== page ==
Marathons and half-marathons usually do a different kind of damage to the average (citizen) athlete; there's a lot of eccentric muscle activity over an extended period of time. Many coaches and training plans recommend easy running in the days following to keep the large leg muscles from becoming too damaged. The problem is that those easy runs, especially in the first week, do little but delay the recovery process, as defined by decreased muscle volume contraction, decreased running efficiency and increase in blood chemical markers related to muscle damage. Groups of runners who rested in the days following a marathon performance were found to have greater muscle strength and decreased soreness.

So, if there's that compulsion to get out and do something in the days after a long race, let it be something at the perceived intensity level of four on a one-to-ten scale...or less. Odds are good that's going to be a walk, but that's okay. You'll be back to running - and excited - in about five or six days.

God's way of saying "Take two and call Me in the morning..." It certainly beats hobbling.

Wednesday, March 2, 2011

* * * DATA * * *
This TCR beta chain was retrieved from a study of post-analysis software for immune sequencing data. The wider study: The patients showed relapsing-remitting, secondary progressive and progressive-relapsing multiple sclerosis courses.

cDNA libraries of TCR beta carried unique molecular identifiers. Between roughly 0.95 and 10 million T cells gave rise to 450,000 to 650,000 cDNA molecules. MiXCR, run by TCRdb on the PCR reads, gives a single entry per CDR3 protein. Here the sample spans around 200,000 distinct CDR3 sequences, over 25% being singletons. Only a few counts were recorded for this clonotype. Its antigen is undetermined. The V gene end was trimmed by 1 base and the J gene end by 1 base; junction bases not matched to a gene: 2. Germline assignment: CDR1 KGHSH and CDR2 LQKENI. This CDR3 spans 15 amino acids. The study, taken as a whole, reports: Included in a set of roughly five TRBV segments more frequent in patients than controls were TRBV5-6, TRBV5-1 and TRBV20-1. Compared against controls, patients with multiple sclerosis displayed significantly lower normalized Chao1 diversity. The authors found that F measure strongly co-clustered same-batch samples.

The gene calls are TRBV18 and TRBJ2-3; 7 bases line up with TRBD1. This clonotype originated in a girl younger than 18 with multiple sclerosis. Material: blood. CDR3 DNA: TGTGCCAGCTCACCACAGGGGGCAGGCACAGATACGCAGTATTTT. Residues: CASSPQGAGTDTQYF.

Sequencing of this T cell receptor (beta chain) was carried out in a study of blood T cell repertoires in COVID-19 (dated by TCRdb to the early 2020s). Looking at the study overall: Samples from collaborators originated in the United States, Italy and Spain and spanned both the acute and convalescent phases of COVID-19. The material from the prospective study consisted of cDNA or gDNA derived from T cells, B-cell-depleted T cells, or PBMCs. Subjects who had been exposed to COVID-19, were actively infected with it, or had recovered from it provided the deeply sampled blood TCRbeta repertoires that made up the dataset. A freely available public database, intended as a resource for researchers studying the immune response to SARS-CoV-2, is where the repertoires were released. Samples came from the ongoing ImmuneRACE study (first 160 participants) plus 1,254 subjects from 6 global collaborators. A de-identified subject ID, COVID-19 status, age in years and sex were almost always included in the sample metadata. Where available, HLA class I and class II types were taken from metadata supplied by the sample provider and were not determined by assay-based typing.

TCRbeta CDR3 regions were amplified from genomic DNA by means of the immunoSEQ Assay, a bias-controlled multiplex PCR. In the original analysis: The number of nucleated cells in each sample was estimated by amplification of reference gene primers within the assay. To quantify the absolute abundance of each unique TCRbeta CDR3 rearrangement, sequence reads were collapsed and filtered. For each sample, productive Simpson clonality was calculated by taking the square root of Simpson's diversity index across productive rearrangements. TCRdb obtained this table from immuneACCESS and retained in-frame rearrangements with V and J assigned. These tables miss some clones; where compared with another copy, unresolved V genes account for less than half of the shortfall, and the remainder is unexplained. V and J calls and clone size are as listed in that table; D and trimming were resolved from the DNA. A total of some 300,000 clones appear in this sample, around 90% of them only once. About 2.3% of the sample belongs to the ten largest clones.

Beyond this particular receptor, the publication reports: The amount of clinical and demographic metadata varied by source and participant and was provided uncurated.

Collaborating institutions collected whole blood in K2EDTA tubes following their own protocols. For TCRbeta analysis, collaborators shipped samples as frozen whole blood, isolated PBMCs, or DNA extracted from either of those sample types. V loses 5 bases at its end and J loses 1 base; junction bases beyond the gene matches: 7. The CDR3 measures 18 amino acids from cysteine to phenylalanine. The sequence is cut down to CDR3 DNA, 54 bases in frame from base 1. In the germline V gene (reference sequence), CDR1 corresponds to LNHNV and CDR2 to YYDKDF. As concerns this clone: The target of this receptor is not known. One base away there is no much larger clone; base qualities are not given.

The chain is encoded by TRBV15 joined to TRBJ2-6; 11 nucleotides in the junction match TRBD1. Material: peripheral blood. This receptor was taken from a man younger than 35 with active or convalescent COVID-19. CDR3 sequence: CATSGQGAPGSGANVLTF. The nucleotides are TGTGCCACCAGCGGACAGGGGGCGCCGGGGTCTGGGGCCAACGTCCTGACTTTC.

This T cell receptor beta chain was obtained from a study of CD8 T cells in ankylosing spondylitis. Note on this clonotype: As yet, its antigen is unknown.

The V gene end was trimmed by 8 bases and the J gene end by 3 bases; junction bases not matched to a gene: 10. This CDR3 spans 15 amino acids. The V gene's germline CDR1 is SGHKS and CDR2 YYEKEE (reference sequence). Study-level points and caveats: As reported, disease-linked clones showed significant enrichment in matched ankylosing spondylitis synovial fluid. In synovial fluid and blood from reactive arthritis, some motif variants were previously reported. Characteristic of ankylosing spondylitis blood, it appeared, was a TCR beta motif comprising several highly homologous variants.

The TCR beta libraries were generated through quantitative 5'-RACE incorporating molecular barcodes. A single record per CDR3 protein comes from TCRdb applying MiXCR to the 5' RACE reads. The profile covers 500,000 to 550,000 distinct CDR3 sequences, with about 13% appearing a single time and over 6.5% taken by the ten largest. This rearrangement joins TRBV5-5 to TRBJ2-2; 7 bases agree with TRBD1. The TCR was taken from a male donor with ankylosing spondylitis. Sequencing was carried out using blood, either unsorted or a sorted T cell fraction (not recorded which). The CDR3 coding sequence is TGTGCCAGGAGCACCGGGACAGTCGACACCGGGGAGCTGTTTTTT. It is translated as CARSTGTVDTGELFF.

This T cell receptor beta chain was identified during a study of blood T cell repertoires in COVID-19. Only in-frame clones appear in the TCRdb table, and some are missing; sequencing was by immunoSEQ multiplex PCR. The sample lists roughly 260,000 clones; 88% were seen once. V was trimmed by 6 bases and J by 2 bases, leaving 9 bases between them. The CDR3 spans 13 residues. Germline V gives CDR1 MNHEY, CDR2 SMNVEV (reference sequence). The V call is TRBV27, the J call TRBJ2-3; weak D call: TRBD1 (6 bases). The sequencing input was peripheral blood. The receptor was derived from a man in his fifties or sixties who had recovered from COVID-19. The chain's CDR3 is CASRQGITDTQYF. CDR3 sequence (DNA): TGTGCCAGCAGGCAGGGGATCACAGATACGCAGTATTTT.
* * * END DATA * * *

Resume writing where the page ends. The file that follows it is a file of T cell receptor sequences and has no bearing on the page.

Back To Basics, With Friends

“Life is partly what we make it, and partly what it is made by the friends we choose.” - Tennessee Williams (1911-1983)

In my former life, I worked as a performance technologist. The goal of that work wasn't much different than what coaches do, except I was less teacher and more troubleshooter. Most of that time - when not (desperately) searching for projects - was spent identifying barriers to optimal performance in the workplace. I've talked about the categories of barriers in the past, especially when looking at injury causes (the five "whys?"), so I won't do that now.

My employer decided to transition to Lean Six Sigma a couple of years ago. At the surface it's continuous process improvement like performance technology, except the focus is more on the product and the process and less on the worker. The worker is important, but the view of the big picture comes down to value. If a function provides no value for the company it's likely going to be pared away, cast aside or lowered in priority.

My wife and I talked about Lean this morning, especially priorities and work tasks. I reminded her if a task had nothing to do with what brought income or customers to the business it was probably a waste of time. Naturally, with every rule there exists an exception: There are some things we do which have little to do with core functions. The utility is based on our enjoyment or it strengthens a relationship.

A good example comes from my experience with the Emerald Coast Racing Team: It started as a weekly dinner and chat with my coach and his wife. What began as a nice, quiet evening out at the local pizza pub between the four of us spun into up to a dozen team members quaffing beer and cracking jokes on Friday evenings. The socials took on a life of their own and became more popular than the Tuesday and Thursday night workouts.